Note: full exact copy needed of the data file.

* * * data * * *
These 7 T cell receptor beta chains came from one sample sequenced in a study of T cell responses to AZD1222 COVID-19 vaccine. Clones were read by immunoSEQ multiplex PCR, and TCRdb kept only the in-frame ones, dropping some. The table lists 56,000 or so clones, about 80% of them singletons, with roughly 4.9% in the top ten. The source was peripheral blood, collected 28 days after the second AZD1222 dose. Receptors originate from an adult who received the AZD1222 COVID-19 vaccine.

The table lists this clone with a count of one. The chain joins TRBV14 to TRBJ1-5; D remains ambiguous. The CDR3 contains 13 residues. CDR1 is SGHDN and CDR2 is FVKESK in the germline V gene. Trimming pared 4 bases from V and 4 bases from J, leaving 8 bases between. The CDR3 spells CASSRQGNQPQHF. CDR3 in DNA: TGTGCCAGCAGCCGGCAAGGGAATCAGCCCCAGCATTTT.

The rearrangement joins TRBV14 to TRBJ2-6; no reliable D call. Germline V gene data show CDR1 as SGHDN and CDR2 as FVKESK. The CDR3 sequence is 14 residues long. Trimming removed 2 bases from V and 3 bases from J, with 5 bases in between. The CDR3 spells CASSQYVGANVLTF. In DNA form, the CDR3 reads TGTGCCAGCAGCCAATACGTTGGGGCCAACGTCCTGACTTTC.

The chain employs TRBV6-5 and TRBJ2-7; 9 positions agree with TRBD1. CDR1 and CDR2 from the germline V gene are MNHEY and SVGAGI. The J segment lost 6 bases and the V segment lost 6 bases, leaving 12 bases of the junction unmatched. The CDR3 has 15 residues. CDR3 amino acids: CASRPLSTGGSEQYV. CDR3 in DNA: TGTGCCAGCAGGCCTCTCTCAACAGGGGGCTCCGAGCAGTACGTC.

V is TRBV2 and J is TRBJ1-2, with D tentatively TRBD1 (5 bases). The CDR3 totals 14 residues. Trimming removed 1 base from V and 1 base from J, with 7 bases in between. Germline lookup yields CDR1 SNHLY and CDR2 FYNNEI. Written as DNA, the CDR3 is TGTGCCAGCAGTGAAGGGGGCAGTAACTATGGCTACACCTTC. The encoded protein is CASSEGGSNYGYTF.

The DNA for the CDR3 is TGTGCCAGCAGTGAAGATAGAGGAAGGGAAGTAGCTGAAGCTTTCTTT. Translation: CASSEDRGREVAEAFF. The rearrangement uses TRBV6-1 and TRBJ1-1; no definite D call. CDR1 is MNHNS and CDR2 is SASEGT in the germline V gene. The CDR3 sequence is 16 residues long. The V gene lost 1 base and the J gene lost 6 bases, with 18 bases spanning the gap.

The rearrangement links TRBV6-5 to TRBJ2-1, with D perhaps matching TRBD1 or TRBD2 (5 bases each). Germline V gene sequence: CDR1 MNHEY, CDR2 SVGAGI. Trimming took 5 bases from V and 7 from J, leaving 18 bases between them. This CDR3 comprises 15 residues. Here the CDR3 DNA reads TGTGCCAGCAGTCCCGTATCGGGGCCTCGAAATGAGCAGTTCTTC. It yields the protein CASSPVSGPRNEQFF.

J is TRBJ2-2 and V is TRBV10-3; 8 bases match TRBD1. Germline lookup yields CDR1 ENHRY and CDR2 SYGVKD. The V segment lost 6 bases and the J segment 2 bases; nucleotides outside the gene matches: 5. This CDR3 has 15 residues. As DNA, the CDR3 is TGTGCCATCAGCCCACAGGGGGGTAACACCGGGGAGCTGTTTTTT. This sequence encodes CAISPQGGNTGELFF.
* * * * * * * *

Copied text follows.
These 7 T cell receptor beta chains came from one sample sequenced in a study of T cell responses to AZD1222 COVID-19 vaccine. Clones were read by immunoSEQ multiplex PCR, and TCRdb kept only the in-frame ones, dropping some. The table lists 56,000 or so clones, about 80% of them singletons, with roughly 4.9% in the top ten. The source was peripheral blood, collected 28 days after the second AZD1222 dose. Receptors originate from an adult who received the AZD1222 COVID-19 vaccine.

The table lists this clone with a count of one. The chain joins TRBV14 to TRBJ1-5; D remains ambiguous. The CDR3 contains 13 residues. CDR1 is SGHDN and CDR2 is FVKESK in the germline V gene. Trimming pared 4 bases from V and 4 bases from J, leaving 8 bases between. The CDR3 spells CASSRQGNQPQHF. CDR3 in DNA: TGTGCCAGCAGCCGGCAAGGGAATCAGCCCCAGCATTTT.

The rearrangement joins TRBV14 to TRBJ2-6; no reliable D call. Germline V gene data show CDR1 as SGHDN and CDR2 as FVKESK. The CDR3 sequence is 14 residues long. Trimming removed 2 bases from V and 3 bases from J, with 5 bases in between. The CDR3 spells CASSQYVGANVLTF. In DNA form, the CDR3 reads TGTGCCAGCAGCCAATACGTTGGGGCCAACGTCCTGACTTTC.

The chain employs TRBV6-5 and TRBJ2-7; 9 positions agree with TRBD1. CDR1 and CDR2 from the germline V gene are MNHEY and SVGAGI. The J segment lost 6 bases and the V segment lost 6 bases, leaving 12 bases of the junction unmatched. The CDR3 has 15 residues. CDR3 amino acids: CASRPLSTGGSEQYV. CDR3 in DNA: TGTGCCAGCAGGCCTCTCTCAACAGGGGGCTCCGAGCAGTACGTC.

V is TRBV2 and J is TRBJ1-2, with D tentatively TRBD1 (5 bases). The CDR3 totals 14 residues. Trimming removed 1 base from V and 1 base from J, with 7 bases in between. Germline lookup yields CDR1 SNHLY and CDR2 FYNNEI. Written as DNA, the CDR3 is TGTGCCAGCAGTGAAGGGGGCAGTAACTATGGCTACACCTTC. The encoded protein is CASSEGGSNYGYTF.

The DNA for the CDR3 is TGTGCCAGCAGTGAAGATAGAGGAAGGGAAGTAGCTGAAGCTTTCTTT. Translation: CASSEDRGREVAEAFF. The rearrangement uses TRBV6-1 and TRBJ1-1; no definite D call. CDR1 is MNHNS and CDR2 is SASEGT in the germline V gene. The CDR3 sequence is 16 residues long. The V gene lost 1 base and the J gene lost 6 bases, with 18 bases spanning the gap.

The rearrangement links TRBV6-5 to TRBJ2-1, with D perhaps matching TRBD1 or TRBD2 (5 bases each). Germline V gene sequence: CDR1 MNHEY, CDR2 SVGAGI. Trimming took 5 bases from V and 7 from J, leaving 18 bases between them. This CDR3 comprises 15 residues. Here the CDR3 DNA reads TGTGCCAGCAGTCCCGTATCGGGGCCTCGAAATGAGCAGTTCTTC. It yields the protein CASSPVSGPRNEQFF.

J is TRBJ2-2 and V is TRBV10-3; 8 bases match TRBD1. Germline lookup yields CDR1 ENHRY and CDR2 SYGVKD. The V segment lost 6 bases and the J segment 2 bases; nucleotides outside the gene matches: 5. This CDR3 has 15 residues. As DNA, the CDR3 is TGTGCCATCAGCCCACAGGGGGGTAACACCGGGGAGCTGTTTTTT. This sequence encodes CAISPQGGNTGELFF.